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Nordstrom: Dissension in the Ranks?

The case questions the compensation policies and practices of Nordstrom, which are linked with its cultre of high-touch customer-service. Nordstrom was publicly lambasted by labor unions and the news media for its practices, which led to employees allegedly underreporting actual work hours in the interest of keeping both their commissions high and the best floor schedules, as well as currying favor with management. The biggest issue facing Norstrom was how to enable a compensation structure that effectively keeps the store employees happy, keep the costs low, and keep the sales and customer service at an all time high.

The first key issue was that there was no clear distinction between selling and non selling hours. All the hours the employee worked for were considered as selling hours and so the SPH of the employees was accounted to be lower than what it should have been. This fear of having lower SPH forced employees to make the non selling hours off the record and this resulted in loss to employees in both monetary as well as recognition of extra efforts work. In order to mitigate this issue, there should be a clear distinction of the hours which would be categorized under selling hours and the non selling hours. Moreover, Nordstrom should keep track of these hours of each of its employees. However the per hour rate of payment for selling and non selling hours could differ. As the time spent by employee under non selling hours is not adding any immediate profits to the company. This would equip the employees to declare both their hours clearly and also keep their costs down.

The other key issue is the use of SPH as the only metric to judge the salespeople. This caused employees to work off hours in order to get a better SPH and hence they worked off the clock, they got paid less and also caused employees with high SPH to get scheduled on good hours. In my opinion, other metrics such as punctuality, behaviour with customer etc. Should also be a part of the employee’s evaluation and bonus structure. Also, Nordstrom’s caliber of salesclerks seemed to withstand the pressures of rapid growth, but apparently it didn’t have a strong hiring screening program or training. Most importantly, it didn’t seem to really care about treating employees well and backing it up with fair rewards.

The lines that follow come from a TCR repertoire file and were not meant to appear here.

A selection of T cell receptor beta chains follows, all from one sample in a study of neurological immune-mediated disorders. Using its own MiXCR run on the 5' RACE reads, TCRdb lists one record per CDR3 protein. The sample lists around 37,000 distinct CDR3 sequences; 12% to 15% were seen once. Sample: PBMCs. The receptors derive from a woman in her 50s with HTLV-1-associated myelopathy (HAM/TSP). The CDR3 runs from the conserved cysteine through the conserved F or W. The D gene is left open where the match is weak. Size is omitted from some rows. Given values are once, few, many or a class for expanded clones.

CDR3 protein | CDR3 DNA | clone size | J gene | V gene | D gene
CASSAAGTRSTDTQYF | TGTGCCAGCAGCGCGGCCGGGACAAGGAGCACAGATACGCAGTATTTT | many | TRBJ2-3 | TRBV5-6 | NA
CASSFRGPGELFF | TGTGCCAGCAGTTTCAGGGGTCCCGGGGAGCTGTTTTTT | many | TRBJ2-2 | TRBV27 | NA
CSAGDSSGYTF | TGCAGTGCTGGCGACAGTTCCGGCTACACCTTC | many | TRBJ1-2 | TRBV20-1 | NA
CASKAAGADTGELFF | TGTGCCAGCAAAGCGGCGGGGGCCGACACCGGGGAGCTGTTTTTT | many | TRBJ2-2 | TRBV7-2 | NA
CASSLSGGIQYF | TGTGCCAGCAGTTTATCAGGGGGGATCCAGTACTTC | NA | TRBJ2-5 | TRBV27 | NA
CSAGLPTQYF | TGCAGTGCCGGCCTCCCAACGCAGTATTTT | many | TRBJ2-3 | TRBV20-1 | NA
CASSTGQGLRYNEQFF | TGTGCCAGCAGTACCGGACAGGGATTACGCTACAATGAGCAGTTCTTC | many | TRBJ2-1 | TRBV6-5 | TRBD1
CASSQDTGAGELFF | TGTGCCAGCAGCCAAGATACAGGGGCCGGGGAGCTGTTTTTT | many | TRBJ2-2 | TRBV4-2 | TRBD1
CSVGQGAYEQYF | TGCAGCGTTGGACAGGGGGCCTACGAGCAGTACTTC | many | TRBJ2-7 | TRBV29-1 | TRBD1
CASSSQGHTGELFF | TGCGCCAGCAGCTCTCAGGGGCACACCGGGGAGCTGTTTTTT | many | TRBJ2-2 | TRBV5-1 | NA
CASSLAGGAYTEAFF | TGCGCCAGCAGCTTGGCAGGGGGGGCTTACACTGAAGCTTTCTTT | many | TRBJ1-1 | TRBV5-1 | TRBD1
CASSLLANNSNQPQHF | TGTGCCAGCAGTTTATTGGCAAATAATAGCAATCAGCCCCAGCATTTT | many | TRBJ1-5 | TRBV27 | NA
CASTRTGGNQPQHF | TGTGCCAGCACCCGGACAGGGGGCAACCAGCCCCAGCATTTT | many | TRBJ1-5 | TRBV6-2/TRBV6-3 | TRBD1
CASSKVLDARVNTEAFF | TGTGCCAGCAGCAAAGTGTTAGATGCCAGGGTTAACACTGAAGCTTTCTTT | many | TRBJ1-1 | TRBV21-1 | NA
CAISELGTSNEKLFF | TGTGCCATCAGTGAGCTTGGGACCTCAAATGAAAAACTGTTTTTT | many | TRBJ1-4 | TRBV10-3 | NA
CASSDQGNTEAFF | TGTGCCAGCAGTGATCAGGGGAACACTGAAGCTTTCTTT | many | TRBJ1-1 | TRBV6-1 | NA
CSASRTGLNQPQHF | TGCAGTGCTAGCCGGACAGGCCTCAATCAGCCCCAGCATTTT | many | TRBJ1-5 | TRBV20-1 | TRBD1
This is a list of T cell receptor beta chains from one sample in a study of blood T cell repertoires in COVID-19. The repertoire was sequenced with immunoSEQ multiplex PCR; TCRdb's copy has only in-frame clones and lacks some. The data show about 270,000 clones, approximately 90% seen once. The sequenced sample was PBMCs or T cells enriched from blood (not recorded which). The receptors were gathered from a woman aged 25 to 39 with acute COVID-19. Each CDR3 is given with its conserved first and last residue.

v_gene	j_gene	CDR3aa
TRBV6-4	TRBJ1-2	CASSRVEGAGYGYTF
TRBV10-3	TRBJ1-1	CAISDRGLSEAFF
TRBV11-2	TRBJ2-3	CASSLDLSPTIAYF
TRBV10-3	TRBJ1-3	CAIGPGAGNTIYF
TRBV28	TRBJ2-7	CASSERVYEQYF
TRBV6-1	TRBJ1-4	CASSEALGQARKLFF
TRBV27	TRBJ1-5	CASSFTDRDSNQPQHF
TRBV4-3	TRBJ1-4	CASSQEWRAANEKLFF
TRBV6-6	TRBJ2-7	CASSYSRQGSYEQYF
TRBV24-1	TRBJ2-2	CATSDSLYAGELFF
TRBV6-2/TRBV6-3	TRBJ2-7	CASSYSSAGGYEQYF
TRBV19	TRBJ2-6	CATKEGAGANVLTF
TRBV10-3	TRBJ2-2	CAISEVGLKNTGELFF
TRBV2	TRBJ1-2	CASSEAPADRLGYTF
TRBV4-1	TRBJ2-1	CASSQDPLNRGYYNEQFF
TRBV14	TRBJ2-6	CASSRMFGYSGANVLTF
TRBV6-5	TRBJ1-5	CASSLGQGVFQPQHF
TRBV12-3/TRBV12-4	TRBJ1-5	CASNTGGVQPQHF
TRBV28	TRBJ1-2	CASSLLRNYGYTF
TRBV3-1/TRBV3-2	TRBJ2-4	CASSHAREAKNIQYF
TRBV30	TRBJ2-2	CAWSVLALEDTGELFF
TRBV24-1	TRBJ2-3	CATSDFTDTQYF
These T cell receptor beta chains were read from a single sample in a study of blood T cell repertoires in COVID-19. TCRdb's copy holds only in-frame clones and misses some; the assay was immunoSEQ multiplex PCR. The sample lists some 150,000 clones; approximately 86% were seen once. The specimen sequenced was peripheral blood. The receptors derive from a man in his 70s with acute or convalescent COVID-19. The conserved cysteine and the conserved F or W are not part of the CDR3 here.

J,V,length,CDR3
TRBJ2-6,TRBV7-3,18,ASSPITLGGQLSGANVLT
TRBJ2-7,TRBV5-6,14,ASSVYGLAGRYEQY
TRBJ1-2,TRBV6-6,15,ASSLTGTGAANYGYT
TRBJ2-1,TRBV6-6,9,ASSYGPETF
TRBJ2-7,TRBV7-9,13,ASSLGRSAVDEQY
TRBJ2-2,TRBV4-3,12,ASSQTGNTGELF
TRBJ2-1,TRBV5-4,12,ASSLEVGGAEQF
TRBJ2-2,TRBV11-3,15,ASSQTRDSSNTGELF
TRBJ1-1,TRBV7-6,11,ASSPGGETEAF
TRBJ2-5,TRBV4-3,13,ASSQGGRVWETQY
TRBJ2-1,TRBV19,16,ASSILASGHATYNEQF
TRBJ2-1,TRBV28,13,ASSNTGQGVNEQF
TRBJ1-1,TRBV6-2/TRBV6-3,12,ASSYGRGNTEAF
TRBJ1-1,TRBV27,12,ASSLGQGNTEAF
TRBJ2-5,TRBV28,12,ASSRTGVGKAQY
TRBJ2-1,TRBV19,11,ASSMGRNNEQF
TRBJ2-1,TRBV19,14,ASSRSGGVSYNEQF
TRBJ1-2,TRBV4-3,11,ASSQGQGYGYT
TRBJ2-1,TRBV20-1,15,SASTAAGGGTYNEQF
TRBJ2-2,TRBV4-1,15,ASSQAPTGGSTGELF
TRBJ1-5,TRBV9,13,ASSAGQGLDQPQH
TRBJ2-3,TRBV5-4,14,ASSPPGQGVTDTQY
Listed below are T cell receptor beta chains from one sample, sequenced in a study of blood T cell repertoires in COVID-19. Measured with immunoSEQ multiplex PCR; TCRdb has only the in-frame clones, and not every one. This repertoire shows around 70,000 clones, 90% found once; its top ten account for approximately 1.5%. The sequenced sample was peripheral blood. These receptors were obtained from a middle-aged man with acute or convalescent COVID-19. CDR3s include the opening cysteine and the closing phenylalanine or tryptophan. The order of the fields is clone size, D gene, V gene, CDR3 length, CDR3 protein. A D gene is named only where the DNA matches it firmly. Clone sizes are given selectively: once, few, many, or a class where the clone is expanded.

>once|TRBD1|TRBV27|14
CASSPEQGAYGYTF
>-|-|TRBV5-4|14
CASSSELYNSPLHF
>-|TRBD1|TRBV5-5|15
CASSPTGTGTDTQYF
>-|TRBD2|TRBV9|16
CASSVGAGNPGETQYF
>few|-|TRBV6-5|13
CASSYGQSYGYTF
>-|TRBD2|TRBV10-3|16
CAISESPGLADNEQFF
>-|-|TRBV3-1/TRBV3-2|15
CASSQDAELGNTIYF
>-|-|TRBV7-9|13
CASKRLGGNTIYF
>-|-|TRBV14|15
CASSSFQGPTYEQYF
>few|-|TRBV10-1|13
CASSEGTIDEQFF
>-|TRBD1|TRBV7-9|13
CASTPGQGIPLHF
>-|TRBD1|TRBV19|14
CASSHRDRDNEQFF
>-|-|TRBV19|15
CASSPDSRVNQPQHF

A management memo defined tasks such as writing thank yous or attending a meeting “selling.” But writing a customer a thank you is no guarantee that customer will make next purchase from YOU! That should not be classified as a selling activity, but rather as a post-sale activity. The company should pay for that, not the employee, since the company overall is most likely to benefit from the next purchase. Bruce Nordstrom compared this non-selling time to an advertising salesperson, or an insurance salesperson. But there’s a big difference in the business models: The next sale will probably go DIRECTLY to that person in those businesses. There were cases of misguiding the employees as well. Employees were lied about the distinction between selling and non-selling hours. For example, they were repeatedly told on Saturday morning meetings that the punching clock was broken or the time cards were not accessible. They were accused of not being team players if they protested against this practice. Employees should have been clearly told that they would have to put in extra working hours sometimes.

The system in Nordstrom was decentralized, hence it gives a lot of power to supervisor and store managers. When an employee is not able to meet the unachievable sale target set for him then as a punishment the managers forced the person to come on his day off, without any extra compensation or salary for that day. Due to this most of the time majority of the sale force works off the clock. Although not every employee was unhappy – in fact, a fair number seemed to have stood by the company, and they later ousted the union – but at the root there is something inherently wrong with the company’s compensation structure.

However, the union’s claims were not entirely true, and this is why Nordstrom in essence prevailed: Employees DO get compensated for selling work. It’s just that the underlying system discourages reporting the hours. In the end, the Department of Labor and Industries order that Nordstrom compensate employees was rather silly, because it did not address the systemic and cultural issues at the company. Although the employees had a written time sheet, the question was, Will they use it?

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